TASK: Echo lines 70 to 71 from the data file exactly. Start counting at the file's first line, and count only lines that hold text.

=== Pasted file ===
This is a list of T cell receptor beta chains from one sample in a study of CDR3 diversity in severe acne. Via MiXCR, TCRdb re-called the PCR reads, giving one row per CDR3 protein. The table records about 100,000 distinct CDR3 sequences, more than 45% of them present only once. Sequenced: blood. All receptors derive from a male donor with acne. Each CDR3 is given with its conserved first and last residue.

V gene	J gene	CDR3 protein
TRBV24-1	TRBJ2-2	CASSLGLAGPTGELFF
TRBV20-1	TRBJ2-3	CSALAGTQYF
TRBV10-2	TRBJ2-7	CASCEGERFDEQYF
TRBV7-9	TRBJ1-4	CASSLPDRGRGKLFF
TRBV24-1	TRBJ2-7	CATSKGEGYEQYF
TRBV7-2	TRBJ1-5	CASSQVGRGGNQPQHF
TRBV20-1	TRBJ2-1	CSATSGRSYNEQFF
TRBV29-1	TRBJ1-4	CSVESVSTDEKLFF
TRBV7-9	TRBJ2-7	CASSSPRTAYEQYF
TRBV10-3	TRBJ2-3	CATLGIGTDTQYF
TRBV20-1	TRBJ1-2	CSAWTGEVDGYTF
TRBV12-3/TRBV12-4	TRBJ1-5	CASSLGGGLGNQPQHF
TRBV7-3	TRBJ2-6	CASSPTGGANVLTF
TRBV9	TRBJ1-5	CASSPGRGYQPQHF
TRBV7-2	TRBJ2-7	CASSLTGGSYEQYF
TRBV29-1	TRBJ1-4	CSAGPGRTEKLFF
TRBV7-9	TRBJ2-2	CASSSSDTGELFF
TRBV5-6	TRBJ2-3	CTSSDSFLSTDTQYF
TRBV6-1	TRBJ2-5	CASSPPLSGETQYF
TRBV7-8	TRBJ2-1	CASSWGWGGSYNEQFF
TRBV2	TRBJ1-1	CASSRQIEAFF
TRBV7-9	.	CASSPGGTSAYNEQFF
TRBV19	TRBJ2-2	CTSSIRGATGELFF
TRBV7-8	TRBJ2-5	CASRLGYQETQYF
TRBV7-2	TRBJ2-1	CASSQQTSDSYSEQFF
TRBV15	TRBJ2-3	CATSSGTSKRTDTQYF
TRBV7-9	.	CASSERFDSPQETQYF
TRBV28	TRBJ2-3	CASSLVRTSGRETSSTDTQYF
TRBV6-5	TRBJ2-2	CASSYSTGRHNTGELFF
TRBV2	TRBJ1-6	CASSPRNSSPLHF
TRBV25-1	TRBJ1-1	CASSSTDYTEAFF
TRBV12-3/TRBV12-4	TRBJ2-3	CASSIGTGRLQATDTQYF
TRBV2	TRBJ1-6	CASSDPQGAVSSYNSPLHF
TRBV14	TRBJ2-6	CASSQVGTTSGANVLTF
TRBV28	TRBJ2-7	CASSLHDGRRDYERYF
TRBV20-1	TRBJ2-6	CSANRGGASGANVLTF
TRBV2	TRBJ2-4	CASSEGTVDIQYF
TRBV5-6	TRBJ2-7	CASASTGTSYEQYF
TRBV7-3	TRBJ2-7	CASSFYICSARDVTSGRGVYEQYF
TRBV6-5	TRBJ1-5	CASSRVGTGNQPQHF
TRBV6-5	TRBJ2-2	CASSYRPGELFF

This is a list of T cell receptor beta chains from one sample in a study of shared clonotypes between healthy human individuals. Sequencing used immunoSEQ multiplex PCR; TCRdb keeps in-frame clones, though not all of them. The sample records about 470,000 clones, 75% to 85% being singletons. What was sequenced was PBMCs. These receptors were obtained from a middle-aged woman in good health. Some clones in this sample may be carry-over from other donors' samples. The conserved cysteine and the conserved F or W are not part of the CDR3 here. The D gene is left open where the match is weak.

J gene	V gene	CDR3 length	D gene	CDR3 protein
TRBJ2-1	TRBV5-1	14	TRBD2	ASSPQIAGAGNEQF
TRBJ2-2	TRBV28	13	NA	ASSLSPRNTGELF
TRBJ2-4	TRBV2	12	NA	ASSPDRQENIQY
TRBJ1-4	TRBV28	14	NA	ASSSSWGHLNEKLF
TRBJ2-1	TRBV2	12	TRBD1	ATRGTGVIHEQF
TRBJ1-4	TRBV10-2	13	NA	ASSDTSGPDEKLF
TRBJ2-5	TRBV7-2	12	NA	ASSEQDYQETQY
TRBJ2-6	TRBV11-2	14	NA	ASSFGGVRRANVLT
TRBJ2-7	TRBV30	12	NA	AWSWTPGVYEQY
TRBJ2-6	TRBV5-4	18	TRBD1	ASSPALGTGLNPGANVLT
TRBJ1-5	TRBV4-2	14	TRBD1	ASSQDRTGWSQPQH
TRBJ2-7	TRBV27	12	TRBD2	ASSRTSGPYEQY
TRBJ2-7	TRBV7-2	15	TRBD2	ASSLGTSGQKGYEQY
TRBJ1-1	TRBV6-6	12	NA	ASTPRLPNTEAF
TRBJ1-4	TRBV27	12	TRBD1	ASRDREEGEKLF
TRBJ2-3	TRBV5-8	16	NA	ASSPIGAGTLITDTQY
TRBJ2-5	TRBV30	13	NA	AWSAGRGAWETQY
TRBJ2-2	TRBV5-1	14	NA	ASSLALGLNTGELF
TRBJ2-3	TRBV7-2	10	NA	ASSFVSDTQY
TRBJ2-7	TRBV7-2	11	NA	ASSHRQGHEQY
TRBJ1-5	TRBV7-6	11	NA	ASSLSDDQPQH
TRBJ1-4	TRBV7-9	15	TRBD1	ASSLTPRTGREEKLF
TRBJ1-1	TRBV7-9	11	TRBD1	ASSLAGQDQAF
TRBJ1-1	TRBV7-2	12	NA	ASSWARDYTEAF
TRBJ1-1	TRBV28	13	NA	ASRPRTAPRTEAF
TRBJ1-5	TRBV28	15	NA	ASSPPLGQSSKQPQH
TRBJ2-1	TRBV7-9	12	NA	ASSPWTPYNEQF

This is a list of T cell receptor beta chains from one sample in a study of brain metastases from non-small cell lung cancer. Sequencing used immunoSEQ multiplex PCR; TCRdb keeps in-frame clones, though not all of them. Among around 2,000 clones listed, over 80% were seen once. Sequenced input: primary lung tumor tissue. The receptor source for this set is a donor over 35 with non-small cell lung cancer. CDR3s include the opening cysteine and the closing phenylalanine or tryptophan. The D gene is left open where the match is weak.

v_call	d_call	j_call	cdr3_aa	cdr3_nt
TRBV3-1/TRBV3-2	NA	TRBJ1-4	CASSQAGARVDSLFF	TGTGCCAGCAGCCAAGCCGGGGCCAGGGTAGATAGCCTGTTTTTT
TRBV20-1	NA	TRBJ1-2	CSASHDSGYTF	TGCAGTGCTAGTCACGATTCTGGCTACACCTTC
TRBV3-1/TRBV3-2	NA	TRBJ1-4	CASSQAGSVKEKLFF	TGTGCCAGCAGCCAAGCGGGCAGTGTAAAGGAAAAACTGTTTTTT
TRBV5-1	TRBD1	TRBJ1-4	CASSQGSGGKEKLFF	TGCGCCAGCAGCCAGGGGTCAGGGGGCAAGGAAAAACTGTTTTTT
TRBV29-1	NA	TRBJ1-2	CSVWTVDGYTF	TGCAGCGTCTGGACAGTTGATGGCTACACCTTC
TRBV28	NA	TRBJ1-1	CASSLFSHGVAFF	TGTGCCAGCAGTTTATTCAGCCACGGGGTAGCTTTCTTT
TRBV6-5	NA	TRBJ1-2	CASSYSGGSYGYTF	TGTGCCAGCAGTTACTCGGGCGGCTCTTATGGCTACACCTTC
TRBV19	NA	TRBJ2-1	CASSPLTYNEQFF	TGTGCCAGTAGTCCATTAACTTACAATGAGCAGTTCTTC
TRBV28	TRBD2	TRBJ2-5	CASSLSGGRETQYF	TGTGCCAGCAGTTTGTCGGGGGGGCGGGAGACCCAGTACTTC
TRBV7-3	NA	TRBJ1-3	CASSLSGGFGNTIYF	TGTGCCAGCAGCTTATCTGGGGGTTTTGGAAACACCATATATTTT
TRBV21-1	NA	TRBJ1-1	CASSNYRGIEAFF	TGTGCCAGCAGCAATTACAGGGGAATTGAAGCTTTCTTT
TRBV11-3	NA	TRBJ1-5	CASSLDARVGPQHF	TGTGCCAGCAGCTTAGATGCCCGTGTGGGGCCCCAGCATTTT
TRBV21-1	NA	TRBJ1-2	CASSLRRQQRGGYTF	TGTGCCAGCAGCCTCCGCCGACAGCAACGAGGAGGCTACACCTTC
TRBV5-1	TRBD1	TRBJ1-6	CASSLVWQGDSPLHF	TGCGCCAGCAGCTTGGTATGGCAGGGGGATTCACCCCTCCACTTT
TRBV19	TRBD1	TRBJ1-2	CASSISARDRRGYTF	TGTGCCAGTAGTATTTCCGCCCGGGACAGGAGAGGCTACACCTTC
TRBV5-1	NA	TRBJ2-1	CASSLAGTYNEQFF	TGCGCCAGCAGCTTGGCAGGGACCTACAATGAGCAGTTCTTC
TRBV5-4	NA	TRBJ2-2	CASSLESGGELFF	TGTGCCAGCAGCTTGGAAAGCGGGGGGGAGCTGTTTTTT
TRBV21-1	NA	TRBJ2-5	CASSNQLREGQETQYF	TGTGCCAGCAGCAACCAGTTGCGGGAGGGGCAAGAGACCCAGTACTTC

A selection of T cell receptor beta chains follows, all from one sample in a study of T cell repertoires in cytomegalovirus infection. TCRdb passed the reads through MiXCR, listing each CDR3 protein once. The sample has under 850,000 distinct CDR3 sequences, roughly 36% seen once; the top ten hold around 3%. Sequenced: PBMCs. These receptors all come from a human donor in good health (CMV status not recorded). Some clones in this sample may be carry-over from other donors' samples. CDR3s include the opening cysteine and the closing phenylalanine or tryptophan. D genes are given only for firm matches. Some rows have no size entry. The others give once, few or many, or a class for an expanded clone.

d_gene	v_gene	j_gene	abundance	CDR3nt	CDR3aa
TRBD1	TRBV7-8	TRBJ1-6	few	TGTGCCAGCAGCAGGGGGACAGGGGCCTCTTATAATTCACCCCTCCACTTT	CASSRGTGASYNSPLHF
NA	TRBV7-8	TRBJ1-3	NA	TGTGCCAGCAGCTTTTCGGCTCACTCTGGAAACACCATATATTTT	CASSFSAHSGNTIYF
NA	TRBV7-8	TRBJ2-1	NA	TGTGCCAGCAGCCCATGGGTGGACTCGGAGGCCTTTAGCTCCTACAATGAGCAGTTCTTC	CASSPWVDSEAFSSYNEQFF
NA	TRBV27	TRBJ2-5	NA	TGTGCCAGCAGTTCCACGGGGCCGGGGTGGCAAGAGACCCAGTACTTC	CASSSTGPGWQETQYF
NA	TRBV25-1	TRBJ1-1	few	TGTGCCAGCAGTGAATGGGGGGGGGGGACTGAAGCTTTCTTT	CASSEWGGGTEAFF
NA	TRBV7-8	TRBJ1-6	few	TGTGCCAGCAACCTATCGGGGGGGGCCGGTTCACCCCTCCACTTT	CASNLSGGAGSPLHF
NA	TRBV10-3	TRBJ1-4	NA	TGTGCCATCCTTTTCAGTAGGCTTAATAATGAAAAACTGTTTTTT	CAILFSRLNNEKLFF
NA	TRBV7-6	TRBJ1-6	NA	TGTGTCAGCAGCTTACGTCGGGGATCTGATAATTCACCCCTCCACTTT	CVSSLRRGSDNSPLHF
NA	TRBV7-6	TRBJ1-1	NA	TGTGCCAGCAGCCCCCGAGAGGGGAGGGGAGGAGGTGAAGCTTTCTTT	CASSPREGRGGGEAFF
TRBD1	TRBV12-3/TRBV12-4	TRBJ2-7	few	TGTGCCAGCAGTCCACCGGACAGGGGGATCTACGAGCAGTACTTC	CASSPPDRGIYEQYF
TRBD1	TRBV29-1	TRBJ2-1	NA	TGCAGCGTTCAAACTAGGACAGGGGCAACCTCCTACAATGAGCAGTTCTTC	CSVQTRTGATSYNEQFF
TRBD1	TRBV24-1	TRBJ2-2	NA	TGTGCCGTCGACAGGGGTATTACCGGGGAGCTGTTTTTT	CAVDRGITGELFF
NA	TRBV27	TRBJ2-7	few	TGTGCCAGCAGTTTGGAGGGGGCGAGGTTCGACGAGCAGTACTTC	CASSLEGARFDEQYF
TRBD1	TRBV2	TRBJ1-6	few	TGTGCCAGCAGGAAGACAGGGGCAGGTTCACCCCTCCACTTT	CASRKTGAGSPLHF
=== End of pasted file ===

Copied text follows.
TRBJ1-1	TRBV28	13	NA	ASRPRTAPRTEAF
TRBJ1-5	TRBV28	15	NA	ASSPPLGQSSKQPQH